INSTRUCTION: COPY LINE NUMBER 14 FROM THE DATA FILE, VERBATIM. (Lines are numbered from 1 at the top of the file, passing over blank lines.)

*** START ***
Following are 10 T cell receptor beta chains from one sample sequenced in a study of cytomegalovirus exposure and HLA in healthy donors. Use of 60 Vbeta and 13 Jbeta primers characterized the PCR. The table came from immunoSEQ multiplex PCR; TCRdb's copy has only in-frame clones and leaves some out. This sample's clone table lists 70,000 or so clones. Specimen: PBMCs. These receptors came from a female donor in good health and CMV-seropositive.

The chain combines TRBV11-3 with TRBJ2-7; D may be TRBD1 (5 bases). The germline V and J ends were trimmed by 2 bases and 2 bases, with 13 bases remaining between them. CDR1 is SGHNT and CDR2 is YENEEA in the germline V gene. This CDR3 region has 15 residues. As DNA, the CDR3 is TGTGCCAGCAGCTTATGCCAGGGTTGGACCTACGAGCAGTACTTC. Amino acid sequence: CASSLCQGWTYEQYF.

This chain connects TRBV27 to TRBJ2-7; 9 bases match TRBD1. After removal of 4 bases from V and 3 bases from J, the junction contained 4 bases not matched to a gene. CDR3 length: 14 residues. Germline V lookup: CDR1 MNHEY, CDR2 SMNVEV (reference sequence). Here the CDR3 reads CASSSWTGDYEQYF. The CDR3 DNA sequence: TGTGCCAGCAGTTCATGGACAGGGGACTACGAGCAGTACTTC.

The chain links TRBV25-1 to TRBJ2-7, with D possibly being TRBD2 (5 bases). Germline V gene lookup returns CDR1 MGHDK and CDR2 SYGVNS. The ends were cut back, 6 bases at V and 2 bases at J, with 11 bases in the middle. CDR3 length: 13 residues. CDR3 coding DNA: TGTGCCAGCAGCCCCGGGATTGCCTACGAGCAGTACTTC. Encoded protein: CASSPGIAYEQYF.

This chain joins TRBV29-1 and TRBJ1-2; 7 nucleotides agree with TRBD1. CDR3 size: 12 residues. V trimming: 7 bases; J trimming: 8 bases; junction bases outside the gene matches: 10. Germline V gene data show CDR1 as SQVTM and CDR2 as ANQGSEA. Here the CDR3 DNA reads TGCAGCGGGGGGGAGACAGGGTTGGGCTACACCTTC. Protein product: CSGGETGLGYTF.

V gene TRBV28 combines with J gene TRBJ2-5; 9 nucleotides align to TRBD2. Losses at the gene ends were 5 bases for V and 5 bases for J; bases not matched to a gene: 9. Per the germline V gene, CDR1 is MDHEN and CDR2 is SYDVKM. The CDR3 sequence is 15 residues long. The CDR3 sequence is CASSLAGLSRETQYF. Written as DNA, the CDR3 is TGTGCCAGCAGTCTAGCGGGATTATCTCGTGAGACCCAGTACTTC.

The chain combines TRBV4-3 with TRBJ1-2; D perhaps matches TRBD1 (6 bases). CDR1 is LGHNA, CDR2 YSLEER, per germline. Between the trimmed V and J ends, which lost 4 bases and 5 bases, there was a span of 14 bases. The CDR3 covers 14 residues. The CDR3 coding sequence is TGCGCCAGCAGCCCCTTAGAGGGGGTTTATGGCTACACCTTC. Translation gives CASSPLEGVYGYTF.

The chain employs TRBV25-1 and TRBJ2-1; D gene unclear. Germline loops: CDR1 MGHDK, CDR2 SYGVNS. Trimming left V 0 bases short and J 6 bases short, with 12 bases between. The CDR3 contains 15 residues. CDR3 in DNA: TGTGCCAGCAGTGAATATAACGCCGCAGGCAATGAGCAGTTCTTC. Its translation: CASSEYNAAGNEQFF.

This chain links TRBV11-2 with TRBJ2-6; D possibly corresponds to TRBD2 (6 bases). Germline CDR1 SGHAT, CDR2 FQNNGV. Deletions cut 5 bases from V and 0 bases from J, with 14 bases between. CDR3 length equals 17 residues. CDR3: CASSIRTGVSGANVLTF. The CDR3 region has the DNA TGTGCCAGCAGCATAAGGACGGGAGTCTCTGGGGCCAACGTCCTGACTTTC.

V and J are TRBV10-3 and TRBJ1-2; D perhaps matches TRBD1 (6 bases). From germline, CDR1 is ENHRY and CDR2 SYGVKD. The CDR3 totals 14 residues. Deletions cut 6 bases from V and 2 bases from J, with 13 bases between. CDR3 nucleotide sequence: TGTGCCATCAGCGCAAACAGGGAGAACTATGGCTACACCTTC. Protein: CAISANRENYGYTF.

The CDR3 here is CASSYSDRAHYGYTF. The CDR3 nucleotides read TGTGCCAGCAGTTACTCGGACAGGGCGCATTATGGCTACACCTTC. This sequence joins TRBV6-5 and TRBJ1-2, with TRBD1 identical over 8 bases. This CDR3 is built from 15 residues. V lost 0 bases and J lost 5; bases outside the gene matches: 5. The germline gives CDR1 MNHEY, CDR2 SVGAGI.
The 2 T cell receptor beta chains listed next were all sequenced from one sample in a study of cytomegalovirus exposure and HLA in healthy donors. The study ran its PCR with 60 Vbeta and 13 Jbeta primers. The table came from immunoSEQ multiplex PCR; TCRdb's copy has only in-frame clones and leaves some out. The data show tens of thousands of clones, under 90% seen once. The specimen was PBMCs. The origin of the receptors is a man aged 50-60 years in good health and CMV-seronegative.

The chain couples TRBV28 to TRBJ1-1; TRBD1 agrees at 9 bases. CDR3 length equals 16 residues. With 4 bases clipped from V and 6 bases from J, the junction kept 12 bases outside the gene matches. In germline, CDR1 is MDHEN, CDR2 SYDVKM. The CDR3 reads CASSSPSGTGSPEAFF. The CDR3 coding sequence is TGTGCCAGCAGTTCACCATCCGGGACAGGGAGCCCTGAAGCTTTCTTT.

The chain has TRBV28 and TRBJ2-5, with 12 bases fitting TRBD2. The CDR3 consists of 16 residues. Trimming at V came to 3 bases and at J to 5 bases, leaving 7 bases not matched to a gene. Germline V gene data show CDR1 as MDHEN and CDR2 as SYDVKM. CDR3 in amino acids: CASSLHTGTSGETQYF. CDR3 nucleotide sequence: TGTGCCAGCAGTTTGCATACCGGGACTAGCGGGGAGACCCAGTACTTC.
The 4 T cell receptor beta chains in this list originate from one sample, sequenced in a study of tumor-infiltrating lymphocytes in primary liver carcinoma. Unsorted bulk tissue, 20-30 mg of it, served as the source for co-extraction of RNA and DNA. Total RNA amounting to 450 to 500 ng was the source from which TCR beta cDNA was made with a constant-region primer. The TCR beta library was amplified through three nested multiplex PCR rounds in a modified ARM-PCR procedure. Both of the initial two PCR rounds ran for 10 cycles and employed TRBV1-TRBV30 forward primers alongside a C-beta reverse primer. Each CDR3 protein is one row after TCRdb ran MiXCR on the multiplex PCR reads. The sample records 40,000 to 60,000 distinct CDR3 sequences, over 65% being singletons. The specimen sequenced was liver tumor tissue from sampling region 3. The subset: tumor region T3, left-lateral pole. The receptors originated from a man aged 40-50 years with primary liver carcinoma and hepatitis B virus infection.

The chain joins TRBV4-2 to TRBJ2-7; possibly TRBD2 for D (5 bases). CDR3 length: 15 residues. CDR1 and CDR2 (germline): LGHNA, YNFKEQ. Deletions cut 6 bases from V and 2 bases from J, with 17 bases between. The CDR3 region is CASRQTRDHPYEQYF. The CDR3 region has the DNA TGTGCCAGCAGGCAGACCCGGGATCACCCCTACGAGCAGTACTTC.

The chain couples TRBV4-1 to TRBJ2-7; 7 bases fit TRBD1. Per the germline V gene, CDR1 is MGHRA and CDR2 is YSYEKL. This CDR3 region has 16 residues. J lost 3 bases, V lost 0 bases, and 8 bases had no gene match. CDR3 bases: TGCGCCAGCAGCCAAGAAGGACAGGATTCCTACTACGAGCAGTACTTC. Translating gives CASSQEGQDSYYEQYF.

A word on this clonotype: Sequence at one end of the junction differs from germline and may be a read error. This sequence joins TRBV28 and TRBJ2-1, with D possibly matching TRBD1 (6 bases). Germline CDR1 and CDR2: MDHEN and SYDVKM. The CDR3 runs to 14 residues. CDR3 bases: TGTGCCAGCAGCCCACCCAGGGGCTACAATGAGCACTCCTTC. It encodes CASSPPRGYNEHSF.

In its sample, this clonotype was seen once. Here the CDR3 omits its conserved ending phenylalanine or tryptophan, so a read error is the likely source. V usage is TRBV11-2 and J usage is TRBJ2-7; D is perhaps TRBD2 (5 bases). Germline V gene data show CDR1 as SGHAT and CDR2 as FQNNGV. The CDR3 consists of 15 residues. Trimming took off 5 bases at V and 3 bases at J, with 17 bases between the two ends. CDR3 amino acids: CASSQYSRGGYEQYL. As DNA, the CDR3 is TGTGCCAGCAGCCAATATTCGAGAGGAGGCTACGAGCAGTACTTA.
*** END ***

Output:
The chain has TRBV28 and TRBJ2-5, with 12 bases fitting TRBD2. The CDR3 consists of 16 residues. Trimming at V came to 3 bases and at J to 5 bases, leaving 7 bases not matched to a gene. Germline V gene data show CDR1 as MDHEN and CDR2 as SYDVKM. CDR3 in amino acids: CASSLHTGTSGETQYF. CDR3 nucleotide sequence: TGTGCCAGCAGTTTGCATACCGGGACTAGCGGGGAGACCCAGTACTTC.